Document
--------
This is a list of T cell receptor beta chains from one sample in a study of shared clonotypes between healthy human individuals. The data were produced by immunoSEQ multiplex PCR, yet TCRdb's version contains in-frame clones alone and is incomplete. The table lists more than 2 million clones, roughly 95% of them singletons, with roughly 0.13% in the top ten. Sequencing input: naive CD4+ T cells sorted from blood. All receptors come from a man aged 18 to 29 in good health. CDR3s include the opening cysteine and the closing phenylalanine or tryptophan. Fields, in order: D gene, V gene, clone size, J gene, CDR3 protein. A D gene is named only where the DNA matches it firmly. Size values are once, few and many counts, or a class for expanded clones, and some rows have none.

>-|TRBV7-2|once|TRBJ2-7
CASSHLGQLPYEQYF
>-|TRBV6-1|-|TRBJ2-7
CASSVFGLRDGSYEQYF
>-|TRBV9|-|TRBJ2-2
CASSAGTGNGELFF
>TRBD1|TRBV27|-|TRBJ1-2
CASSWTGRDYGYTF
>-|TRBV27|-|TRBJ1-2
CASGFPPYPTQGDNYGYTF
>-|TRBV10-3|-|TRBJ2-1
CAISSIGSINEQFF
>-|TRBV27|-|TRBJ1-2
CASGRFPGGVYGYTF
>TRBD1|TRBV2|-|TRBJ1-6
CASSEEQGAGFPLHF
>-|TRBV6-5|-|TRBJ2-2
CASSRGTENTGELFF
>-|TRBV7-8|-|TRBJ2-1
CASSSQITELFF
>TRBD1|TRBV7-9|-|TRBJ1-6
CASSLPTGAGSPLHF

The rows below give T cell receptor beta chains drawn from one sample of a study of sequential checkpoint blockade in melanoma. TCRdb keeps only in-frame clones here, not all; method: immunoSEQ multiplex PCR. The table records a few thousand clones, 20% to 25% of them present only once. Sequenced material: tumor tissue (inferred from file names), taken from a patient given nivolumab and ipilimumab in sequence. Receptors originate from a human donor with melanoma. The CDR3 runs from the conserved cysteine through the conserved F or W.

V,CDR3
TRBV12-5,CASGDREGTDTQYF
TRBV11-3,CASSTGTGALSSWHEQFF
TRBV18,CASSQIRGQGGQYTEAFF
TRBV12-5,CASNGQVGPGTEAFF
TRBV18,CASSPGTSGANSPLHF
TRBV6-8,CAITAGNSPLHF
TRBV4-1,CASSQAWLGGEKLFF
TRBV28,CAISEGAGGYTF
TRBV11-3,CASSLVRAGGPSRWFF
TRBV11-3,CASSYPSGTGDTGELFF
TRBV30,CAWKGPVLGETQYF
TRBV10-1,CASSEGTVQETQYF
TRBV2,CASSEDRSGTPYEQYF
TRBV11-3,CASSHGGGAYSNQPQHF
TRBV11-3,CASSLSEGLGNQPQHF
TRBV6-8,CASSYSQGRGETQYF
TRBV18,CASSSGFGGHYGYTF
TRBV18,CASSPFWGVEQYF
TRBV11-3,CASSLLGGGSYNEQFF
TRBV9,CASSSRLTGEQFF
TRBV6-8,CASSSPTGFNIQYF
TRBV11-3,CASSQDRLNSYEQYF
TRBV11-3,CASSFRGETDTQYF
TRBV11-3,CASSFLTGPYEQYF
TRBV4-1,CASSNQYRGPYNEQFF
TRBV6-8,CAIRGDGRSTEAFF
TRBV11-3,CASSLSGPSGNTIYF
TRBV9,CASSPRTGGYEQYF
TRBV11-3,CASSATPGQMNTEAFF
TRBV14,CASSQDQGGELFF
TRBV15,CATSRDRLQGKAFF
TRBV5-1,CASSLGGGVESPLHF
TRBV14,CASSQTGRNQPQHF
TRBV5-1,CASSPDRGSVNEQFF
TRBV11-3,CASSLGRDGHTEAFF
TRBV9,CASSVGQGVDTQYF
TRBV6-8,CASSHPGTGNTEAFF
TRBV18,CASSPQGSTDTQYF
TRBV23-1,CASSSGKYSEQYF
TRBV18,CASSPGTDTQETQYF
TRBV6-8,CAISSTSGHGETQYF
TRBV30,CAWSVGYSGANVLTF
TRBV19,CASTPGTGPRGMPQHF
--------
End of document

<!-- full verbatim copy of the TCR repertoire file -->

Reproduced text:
This is a list of T cell receptor beta chains from one sample in a study of shared clonotypes between healthy human individuals. The data were produced by immunoSEQ multiplex PCR, yet TCRdb's version contains in-frame clones alone and is incomplete. The table lists more than 2 million clones, roughly 95% of them singletons, with roughly 0.13% in the top ten. Sequencing input: naive CD4+ T cells sorted from blood. All receptors come from a man aged 18 to 29 in good health. CDR3s include the opening cysteine and the closing phenylalanine or tryptophan. Fields, in order: D gene, V gene, clone size, J gene, CDR3 protein. A D gene is named only where the DNA matches it firmly. Size values are once, few and many counts, or a class for expanded clones, and some rows have none.

>-|TRBV7-2|once|TRBJ2-7
CASSHLGQLPYEQYF
>-|TRBV6-1|-|TRBJ2-7
CASSVFGLRDGSYEQYF
>-|TRBV9|-|TRBJ2-2
CASSAGTGNGELFF
>TRBD1|TRBV27|-|TRBJ1-2
CASSWTGRDYGYTF
>-|TRBV27|-|TRBJ1-2
CASGFPPYPTQGDNYGYTF
>-|TRBV10-3|-|TRBJ2-1
CAISSIGSINEQFF
>-|TRBV27|-|TRBJ1-2
CASGRFPGGVYGYTF
>TRBD1|TRBV2|-|TRBJ1-6
CASSEEQGAGFPLHF
>-|TRBV6-5|-|TRBJ2-2
CASSRGTENTGELFF
>-|TRBV7-8|-|TRBJ2-1
CASSSQITELFF
>TRBD1|TRBV7-9|-|TRBJ1-6
CASSLPTGAGSPLHF

The rows below give T cell receptor beta chains drawn from one sample of a study of sequential checkpoint blockade in melanoma. TCRdb keeps only in-frame clones here, not all; method: immunoSEQ multiplex PCR. The table records a few thousand clones, 20% to 25% of them present only once. Sequenced material: tumor tissue (inferred from file names), taken from a patient given nivolumab and ipilimumab in sequence. Receptors originate from a human donor with melanoma. The CDR3 runs from the conserved cysteine through the conserved F or W.

V,CDR3
TRBV12-5,CASGDREGTDTQYF
TRBV11-3,CASSTGTGALSSWHEQFF
TRBV18,CASSQIRGQGGQYTEAFF
TRBV12-5,CASNGQVGPGTEAFF
TRBV18,CASSPGTSGANSPLHF
TRBV6-8,CAITAGNSPLHF
TRBV4-1,CASSQAWLGGEKLFF
TRBV28,CAISEGAGGYTF
TRBV11-3,CASSLVRAGGPSRWFF
TRBV11-3,CASSYPSGTGDTGELFF
TRBV30,CAWKGPVLGETQYF
TRBV10-1,CASSEGTVQETQYF
TRBV2,CASSEDRSGTPYEQYF
TRBV11-3,CASSHGGGAYSNQPQHF
TRBV11-3,CASSLSEGLGNQPQHF
TRBV6-8,CASSYSQGRGETQYF
TRBV18,CASSSGFGGHYGYTF
TRBV18,CASSPFWGVEQYF
TRBV11-3,CASSLLGGGSYNEQFF
TRBV9,CASSSRLTGEQFF
TRBV6-8,CASSSPTGFNIQYF
TRBV11-3,CASSQDRLNSYEQYF
TRBV11-3,CASSFRGETDTQYF
TRBV11-3,CASSFLTGPYEQYF
TRBV4-1,CASSNQYRGPYNEQFF
TRBV6-8,CAIRGDGRSTEAFF
TRBV11-3,CASSLSGPSGNTIYF
TRBV9,CASSPRTGGYEQYF
TRBV11-3,CASSATPGQMNTEAFF
TRBV14,CASSQDQGGELFF
TRBV15,CATSRDRLQGKAFF
TRBV5-1,CASSLGGGVESPLHF
TRBV14,CASSQTGRNQPQHF
TRBV5-1,CASSPDRGSVNEQFF
TRBV11-3,CASSLGRDGHTEAFF
TRBV9,CASSVGQGVDTQYF
TRBV6-8,CASSHPGTGNTEAFF
TRBV18,CASSPQGSTDTQYF
TRBV23-1,CASSSGKYSEQYF
TRBV18,CASSPGTDTQETQYF
TRBV6-8,CAISSTSGHGETQYF
TRBV30,CAWSVGYSGANVLTF
TRBV19,CASTPGTGPRGMPQHF